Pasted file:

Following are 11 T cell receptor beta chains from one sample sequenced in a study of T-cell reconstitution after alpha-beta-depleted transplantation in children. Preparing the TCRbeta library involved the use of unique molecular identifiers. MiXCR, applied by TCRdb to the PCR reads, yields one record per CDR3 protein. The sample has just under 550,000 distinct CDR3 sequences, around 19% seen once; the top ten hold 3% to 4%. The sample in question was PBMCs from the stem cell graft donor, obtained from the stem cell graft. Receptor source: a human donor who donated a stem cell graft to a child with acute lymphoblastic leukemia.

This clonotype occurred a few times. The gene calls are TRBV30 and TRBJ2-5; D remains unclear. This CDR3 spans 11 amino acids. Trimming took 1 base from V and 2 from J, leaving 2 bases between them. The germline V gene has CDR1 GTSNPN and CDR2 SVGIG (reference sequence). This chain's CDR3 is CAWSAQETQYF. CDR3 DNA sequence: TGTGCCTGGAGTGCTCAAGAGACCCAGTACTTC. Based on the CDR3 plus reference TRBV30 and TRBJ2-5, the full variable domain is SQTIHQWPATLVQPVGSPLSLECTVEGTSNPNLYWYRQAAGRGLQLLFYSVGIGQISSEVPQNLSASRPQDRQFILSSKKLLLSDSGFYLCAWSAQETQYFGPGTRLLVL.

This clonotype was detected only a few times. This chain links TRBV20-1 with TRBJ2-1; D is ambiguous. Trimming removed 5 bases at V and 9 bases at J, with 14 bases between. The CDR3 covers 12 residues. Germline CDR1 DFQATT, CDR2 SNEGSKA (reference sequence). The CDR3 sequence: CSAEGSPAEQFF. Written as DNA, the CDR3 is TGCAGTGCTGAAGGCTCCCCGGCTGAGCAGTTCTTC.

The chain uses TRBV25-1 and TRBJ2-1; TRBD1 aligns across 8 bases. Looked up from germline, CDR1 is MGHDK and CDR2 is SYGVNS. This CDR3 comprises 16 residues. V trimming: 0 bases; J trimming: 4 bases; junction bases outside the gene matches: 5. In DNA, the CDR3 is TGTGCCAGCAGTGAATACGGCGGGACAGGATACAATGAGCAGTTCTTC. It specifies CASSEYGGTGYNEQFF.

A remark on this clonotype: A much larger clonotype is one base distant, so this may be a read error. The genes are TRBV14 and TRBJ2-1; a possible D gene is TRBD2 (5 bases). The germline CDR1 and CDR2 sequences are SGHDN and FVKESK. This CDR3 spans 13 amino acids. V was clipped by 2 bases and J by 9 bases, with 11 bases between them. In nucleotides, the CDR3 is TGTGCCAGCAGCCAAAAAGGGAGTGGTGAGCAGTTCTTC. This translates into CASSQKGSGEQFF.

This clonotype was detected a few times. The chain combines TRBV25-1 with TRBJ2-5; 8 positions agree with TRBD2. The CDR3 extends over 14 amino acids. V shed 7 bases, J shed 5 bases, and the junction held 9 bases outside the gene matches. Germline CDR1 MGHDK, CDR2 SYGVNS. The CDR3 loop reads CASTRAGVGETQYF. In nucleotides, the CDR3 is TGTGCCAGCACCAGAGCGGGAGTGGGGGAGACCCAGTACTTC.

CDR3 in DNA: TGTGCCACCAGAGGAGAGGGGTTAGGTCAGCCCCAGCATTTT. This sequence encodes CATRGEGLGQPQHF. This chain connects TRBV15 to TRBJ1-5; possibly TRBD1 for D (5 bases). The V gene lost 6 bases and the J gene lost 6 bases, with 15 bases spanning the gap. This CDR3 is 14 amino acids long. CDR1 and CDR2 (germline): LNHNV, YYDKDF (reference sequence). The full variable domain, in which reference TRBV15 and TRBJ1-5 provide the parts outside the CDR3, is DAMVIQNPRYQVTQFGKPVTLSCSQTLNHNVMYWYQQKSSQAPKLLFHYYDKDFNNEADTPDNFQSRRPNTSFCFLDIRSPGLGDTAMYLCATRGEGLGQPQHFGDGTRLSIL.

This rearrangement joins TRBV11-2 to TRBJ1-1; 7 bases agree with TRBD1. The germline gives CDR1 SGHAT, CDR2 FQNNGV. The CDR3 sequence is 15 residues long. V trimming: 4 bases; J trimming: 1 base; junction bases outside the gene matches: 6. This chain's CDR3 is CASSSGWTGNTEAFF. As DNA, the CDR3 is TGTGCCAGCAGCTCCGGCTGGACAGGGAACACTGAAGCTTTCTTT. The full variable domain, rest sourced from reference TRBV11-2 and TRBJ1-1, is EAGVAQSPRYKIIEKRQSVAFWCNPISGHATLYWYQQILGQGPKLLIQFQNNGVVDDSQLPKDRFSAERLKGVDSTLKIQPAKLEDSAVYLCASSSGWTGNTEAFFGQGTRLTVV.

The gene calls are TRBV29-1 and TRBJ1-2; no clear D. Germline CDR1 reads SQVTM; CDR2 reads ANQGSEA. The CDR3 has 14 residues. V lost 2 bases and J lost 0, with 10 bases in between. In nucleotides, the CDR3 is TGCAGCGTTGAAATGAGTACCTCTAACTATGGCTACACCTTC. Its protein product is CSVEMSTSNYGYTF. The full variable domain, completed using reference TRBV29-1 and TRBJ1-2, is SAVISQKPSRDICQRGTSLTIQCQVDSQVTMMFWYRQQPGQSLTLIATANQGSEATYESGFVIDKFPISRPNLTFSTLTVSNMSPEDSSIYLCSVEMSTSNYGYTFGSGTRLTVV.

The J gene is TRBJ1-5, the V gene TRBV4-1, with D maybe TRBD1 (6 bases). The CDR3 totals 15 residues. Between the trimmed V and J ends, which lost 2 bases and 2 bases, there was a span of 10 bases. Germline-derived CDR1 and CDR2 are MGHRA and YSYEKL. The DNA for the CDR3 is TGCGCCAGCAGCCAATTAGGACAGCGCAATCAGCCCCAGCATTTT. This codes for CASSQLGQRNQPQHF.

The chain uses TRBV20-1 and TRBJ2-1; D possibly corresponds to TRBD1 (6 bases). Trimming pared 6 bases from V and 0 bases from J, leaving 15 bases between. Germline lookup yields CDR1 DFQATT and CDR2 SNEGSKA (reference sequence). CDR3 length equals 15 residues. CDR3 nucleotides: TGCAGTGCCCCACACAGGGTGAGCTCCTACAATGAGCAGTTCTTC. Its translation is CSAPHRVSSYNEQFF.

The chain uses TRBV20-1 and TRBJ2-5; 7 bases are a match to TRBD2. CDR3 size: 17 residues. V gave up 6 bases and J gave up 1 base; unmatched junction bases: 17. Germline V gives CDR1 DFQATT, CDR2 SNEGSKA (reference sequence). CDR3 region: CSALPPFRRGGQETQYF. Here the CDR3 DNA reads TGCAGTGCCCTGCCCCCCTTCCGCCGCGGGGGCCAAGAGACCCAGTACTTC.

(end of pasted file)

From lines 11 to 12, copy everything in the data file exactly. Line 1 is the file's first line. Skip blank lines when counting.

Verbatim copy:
The chain uses TRBV20-1 and TRBJ2-1; D possibly corresponds to TRBD1 (6 bases). Trimming pared 6 bases from V and 0 bases from J, leaving 15 bases between. Germline lookup yields CDR1 DFQATT and CDR2 SNEGSKA (reference sequence). CDR3 length equals 15 residues. CDR3 nucleotides: TGCAGTGCCCCACACAGGGTGAGCTCCTACAATGAGCAGTTCTTC. Its translation is CSAPHRVSSYNEQFF.

The chain uses TRBV20-1 and TRBJ2-5; 7 bases are a match to TRBD2. CDR3 size: 17 residues. V gave up 6 bases and J gave up 1 base; unmatched junction bases: 17. Germline V gives CDR1 DFQATT, CDR2 SNEGSKA (reference sequence). CDR3 region: CSALPPFRRGGQETQYF. Here the CDR3 DNA reads TGCAGTGCCCTGCCCCCCTTCCGCCGCGGGGGCCAAGAGACCCAGTACTTC.